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How we’re putting the sunshine in sunny side up eggs

By Newcastle University
Two happy eggs with hand-drawn smiley faces

We’re cracking the problem of vitamin D deficiency in the UK. Discover why you may have spotted our logo on the lid of a box of Happy Eggs in our latest blog.

We all know getting enough of the ‘sunshine vitamin’ can help keep our bones, teeth and muscles healthy. But what happens when we don’t get enough?


Why is vitamin D so important?

Vitamin D deficiency is particularly common during the winter months - when sunlight and daylight hours are reduced - and is linked to a number of long-term inflammatory conditions. In fact, a severe lack of vitamin D may lead to bone softening, deformities and rickets.

This is because vitamin D helps our bodies to use calcium and phosphorus effectively, two minerals that are essential for making bones grow and without enough, our bones become weak.

And it’s for this reason that intake of vitamin D across the UK is so concerning.

On average, UK intake of vitamin D is less than 30% of the recommended intake of 10μg/day.

Where can I get vitamin D from?

 

We can only get vitamin D from sunlight and our diets. The best natural source of vitamin D is oily fish such as mackerel, salmon and herring. Some foods are also fortified such as breakfast cereals, but fortification is patchy and variable.

We know that over 90% of the British population is not getting enough vitamin D and there is an urgent need to develop food that will solve this problem.


While most people will get enough vitamin D from moderate and safe sun exposure in summer, we have to ensure our diets provide the vitamin D we need during the rest of the year.

However, our researchers believe that eggs enriched with vitamin D could improve vitamin D intake and address the widespread problem of deficiency in the UK.

 

eggs-tra’ vitamin D

Inspired by his work on how diet affects the bones and muscles of older people, Tom Hill, Professor of Nutrition at Newcastle University worked with Noble Foods to examine whether feeding hens supplementary vitamin D in their diet would translate into enriched eggs.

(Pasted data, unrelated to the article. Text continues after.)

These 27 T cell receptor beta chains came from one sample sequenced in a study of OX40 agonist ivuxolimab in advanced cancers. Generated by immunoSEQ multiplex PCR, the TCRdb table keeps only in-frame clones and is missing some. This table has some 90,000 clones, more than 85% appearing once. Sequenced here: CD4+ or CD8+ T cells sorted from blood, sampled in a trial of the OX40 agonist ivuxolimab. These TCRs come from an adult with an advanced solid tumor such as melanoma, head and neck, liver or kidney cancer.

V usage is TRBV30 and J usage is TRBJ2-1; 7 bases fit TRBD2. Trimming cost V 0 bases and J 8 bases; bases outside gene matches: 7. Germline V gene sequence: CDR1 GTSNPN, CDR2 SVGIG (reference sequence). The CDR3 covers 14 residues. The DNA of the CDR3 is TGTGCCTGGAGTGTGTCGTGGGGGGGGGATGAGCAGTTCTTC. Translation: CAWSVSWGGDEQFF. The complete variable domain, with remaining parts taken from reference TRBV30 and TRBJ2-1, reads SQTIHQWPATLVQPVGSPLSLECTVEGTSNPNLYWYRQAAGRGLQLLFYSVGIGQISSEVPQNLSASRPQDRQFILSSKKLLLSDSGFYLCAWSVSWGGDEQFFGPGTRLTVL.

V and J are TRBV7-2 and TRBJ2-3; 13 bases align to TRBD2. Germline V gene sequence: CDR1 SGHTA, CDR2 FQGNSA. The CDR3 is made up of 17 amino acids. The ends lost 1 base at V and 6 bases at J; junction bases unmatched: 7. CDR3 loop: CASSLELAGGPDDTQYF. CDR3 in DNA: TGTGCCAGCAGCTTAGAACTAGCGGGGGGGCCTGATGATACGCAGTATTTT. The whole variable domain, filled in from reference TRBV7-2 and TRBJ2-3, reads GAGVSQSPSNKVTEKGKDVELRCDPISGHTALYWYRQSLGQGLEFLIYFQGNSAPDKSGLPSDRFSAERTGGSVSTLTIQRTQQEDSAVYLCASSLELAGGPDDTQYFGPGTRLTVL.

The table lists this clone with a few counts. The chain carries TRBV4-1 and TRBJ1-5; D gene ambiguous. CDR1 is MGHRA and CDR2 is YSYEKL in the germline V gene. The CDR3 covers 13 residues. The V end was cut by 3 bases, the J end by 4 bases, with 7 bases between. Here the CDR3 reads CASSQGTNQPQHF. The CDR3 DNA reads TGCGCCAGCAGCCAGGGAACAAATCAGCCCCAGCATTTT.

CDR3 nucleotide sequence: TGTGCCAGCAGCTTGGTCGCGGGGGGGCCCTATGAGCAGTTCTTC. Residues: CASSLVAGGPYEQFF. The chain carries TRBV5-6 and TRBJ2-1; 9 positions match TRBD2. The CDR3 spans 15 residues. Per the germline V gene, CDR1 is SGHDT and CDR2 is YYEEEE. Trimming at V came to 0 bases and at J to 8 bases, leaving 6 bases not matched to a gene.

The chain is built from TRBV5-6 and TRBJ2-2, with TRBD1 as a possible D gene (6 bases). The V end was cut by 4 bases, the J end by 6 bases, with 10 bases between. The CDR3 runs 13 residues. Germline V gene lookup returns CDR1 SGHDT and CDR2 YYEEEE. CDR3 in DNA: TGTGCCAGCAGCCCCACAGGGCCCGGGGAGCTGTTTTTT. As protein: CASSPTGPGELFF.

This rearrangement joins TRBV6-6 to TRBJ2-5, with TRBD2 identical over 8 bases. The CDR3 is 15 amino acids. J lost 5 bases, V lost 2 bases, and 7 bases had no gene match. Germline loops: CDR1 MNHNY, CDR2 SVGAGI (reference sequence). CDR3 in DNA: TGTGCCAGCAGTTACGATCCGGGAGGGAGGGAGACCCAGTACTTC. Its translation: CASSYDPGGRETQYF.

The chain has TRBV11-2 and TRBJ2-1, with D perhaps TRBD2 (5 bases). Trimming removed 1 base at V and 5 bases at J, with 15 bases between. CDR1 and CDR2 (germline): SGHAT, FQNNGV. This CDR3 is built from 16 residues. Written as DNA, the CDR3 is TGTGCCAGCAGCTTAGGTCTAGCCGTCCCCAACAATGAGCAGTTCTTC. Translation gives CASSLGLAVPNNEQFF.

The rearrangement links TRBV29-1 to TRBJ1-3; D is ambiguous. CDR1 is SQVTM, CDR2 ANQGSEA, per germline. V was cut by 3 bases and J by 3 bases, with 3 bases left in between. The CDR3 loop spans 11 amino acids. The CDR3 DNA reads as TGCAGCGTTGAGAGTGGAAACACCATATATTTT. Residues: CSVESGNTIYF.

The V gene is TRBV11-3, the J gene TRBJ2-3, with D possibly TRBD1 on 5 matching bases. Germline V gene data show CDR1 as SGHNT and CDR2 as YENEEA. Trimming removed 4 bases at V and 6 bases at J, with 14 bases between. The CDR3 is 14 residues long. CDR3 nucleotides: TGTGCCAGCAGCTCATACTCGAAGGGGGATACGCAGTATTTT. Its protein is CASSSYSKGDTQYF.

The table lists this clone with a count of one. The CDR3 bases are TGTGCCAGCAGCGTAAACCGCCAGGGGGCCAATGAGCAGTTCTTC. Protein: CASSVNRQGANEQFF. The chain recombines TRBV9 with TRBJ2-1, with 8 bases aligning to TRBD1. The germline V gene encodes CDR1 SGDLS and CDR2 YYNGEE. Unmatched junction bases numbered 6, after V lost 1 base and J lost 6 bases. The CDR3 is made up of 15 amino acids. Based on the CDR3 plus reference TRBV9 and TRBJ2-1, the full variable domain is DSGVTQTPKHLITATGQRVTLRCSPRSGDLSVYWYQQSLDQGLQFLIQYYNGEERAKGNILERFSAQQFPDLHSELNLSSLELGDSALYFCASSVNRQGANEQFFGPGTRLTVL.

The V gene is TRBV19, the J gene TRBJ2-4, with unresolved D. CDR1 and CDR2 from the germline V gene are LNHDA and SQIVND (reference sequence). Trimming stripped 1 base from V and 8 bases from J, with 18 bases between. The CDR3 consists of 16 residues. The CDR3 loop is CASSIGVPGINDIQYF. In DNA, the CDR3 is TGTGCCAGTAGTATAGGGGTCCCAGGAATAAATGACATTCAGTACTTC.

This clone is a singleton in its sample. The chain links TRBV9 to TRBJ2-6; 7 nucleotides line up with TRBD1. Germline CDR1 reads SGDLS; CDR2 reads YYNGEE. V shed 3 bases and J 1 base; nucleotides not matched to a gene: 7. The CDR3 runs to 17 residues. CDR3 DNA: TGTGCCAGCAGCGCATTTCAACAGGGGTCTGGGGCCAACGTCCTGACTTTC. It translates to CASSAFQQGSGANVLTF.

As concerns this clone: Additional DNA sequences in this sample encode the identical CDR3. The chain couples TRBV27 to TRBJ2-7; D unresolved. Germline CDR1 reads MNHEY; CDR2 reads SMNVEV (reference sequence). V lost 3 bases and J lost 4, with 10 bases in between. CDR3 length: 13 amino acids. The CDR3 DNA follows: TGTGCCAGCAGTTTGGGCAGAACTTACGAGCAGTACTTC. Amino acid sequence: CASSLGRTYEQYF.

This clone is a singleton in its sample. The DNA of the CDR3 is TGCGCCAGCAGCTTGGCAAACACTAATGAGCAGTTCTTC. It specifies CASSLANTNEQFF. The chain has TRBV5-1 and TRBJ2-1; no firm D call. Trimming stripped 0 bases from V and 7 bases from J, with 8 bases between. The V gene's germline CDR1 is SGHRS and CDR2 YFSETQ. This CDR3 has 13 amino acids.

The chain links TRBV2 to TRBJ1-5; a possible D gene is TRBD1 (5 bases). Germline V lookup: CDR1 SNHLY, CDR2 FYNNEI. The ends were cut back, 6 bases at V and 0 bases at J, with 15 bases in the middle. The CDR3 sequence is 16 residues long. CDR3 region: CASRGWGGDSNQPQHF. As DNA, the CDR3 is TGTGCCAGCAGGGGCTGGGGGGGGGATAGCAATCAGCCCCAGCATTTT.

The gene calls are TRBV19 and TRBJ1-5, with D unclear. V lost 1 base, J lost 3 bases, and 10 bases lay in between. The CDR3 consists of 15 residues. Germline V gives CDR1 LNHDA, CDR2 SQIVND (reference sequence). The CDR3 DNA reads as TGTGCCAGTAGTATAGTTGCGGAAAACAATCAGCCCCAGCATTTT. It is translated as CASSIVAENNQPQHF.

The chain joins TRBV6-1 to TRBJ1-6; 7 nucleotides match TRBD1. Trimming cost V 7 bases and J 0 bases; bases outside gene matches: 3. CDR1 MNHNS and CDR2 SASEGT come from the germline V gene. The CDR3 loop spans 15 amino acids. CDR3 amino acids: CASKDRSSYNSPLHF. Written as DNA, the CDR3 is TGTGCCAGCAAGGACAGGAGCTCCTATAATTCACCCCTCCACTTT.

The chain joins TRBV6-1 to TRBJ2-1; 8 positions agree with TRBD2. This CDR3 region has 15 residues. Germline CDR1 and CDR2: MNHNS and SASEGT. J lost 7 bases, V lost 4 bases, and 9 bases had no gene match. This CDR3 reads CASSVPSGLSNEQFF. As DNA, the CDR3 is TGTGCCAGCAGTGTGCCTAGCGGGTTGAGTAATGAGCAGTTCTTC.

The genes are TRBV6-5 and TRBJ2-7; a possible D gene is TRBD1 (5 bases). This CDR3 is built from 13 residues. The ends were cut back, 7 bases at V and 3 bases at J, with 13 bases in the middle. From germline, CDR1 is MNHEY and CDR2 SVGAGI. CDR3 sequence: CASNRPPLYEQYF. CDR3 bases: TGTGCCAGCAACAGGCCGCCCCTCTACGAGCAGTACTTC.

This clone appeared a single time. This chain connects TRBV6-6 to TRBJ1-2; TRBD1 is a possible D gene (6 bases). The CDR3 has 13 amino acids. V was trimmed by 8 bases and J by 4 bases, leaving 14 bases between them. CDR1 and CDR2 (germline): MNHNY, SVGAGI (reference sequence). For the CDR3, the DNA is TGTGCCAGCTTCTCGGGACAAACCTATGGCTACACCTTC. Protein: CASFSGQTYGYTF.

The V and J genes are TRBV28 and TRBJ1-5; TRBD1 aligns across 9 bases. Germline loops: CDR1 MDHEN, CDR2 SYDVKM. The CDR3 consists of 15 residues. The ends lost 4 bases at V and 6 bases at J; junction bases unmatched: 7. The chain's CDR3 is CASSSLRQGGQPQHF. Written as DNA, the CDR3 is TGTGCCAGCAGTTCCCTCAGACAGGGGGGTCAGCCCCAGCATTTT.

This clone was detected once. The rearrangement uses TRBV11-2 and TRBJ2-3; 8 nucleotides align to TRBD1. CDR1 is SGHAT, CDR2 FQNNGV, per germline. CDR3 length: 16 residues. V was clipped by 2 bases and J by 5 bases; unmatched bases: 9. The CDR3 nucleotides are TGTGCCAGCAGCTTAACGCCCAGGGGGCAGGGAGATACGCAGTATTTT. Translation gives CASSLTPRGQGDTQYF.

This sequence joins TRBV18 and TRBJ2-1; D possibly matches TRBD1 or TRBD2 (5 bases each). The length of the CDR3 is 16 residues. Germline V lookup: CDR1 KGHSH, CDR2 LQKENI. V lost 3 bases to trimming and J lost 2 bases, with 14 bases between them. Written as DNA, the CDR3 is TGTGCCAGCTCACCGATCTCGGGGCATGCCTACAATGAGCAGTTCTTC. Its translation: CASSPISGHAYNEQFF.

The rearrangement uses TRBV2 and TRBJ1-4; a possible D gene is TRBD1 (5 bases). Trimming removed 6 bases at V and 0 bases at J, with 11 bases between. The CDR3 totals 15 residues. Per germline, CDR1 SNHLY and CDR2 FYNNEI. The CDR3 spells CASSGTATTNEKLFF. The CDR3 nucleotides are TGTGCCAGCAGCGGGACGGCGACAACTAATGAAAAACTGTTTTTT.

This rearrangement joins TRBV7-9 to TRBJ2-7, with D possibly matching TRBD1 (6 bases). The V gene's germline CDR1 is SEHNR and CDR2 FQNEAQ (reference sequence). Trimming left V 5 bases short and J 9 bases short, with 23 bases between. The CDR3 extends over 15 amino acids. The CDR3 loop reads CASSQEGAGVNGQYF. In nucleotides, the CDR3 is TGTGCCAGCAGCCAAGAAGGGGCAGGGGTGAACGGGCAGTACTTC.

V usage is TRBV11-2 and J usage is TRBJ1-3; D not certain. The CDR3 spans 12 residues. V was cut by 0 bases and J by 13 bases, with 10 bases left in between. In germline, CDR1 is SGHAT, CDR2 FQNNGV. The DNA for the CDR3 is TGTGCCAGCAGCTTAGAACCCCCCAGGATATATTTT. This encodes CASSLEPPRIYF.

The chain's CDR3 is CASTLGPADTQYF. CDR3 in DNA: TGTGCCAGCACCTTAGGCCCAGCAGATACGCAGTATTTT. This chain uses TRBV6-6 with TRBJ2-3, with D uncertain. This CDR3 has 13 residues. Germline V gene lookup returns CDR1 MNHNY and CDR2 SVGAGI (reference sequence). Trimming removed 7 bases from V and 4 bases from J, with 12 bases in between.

The findings were resounding.


With a whole new diet rich in vitamin D, the more vitamin D is present in the eggs the hens lay. In fact, feeding flocks of commercial hens up to 75μg of vitamin D in each kilogram of feed for 6 weeks improves the total vitamin D content in the eggs by up to 40%.


Soon after reaching these findings, the UK’s leading free-range egg brand, The Happy Eggs Company, wholeheartedly adopted the diet for their flocks.

Few foods naturally contain vitamin D. But eggs are one of few natural sources, with vitamin D in the yolk. The unique diet of the hens at The Happy Eggs Company means they lay eggs with 28% more vitamin D per 100g than regular eggs. This means two large Happy Eggs gives you more than 94% of the daily vitamin D you need.

 

What’s next?

 

We’re not resting on our laurels.

The team continues their research with focus currently on consumer attitudes to enriched eggs and how they may be included more widely into the UK diet. For the egg industry as a whole, the research has shown that improving the diet of hens with vitamin D not only ensures the health of the flocks, but produces eggs enriched with vitamin D to help address the deficiencies.

Professor Tom Hill said: “The collaboration between Newcastle University and our industry partners, Noble Foods and DSM ltd, has been very enjoyable. We have shown the benefits of working with industry to develop real world food solutions to tackling nutrient deficiencies in the UK population.”

And consumers are happy too, with 29.5% of the population buying eggs from The Happy Egg Company.

Read more about the Sunshine Eggs projects in the Nutrition Bulletin: Egg enrichment with vitamin D: The Sunshine Eggs projects


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Tags: Healthier Lives, Working with Business, Research, Research Excellence